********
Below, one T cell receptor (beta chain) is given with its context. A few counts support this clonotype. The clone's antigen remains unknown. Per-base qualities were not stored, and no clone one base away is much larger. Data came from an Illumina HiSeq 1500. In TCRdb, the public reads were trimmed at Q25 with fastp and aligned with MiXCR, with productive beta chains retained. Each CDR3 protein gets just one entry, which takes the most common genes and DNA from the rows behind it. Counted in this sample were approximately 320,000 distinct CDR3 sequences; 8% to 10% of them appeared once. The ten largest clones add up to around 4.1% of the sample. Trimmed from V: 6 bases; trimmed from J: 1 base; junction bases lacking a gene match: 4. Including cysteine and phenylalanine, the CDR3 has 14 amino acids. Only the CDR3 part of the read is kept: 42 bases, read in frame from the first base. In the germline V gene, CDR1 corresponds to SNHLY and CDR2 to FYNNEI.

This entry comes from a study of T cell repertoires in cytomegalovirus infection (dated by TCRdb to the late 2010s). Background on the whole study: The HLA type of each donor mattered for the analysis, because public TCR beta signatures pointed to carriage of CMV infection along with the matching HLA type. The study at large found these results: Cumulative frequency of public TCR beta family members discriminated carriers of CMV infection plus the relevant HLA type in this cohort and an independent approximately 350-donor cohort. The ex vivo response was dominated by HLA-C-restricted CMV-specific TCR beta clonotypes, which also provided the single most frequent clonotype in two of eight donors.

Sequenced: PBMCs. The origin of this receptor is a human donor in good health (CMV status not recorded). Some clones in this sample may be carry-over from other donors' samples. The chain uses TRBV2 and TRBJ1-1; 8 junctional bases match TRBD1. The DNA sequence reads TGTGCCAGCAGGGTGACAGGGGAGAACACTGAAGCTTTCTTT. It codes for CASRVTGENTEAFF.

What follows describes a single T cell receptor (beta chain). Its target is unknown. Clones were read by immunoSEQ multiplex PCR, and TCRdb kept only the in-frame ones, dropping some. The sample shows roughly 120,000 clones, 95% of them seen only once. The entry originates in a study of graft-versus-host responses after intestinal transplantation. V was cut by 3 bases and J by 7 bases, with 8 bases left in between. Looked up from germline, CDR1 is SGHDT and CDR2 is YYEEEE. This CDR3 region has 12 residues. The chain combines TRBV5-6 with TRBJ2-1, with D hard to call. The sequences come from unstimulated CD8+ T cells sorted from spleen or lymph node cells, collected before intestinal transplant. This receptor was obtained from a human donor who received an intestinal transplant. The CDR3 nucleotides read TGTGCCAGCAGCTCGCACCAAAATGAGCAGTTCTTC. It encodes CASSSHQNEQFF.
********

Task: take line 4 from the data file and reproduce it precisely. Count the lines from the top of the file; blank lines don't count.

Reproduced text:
What follows describes a single T cell receptor (beta chain). Its target is unknown. Clones were read by immunoSEQ multiplex PCR, and TCRdb kept only the in-frame ones, dropping some. The sample shows roughly 120,000 clones, 95% of them seen only once. The entry originates in a study of graft-versus-host responses after intestinal transplantation. V was cut by 3 bases and J by 7 bases, with 8 bases left in between. Looked up from germline, CDR1 is SGHDT and CDR2 is YYEEEE. This CDR3 region has 12 residues. The chain combines TRBV5-6 with TRBJ2-1, with D hard to call. The sequences come from unstimulated CD8+ T cells sorted from spleen or lymph node cells, collected before intestinal transplant. This receptor was obtained from a human donor who received an intestinal transplant. The CDR3 nucleotides read TGTGCCAGCAGCTCGCACCAAAATGAGCAGTTCTTC. It encodes CASSSHQNEQFF.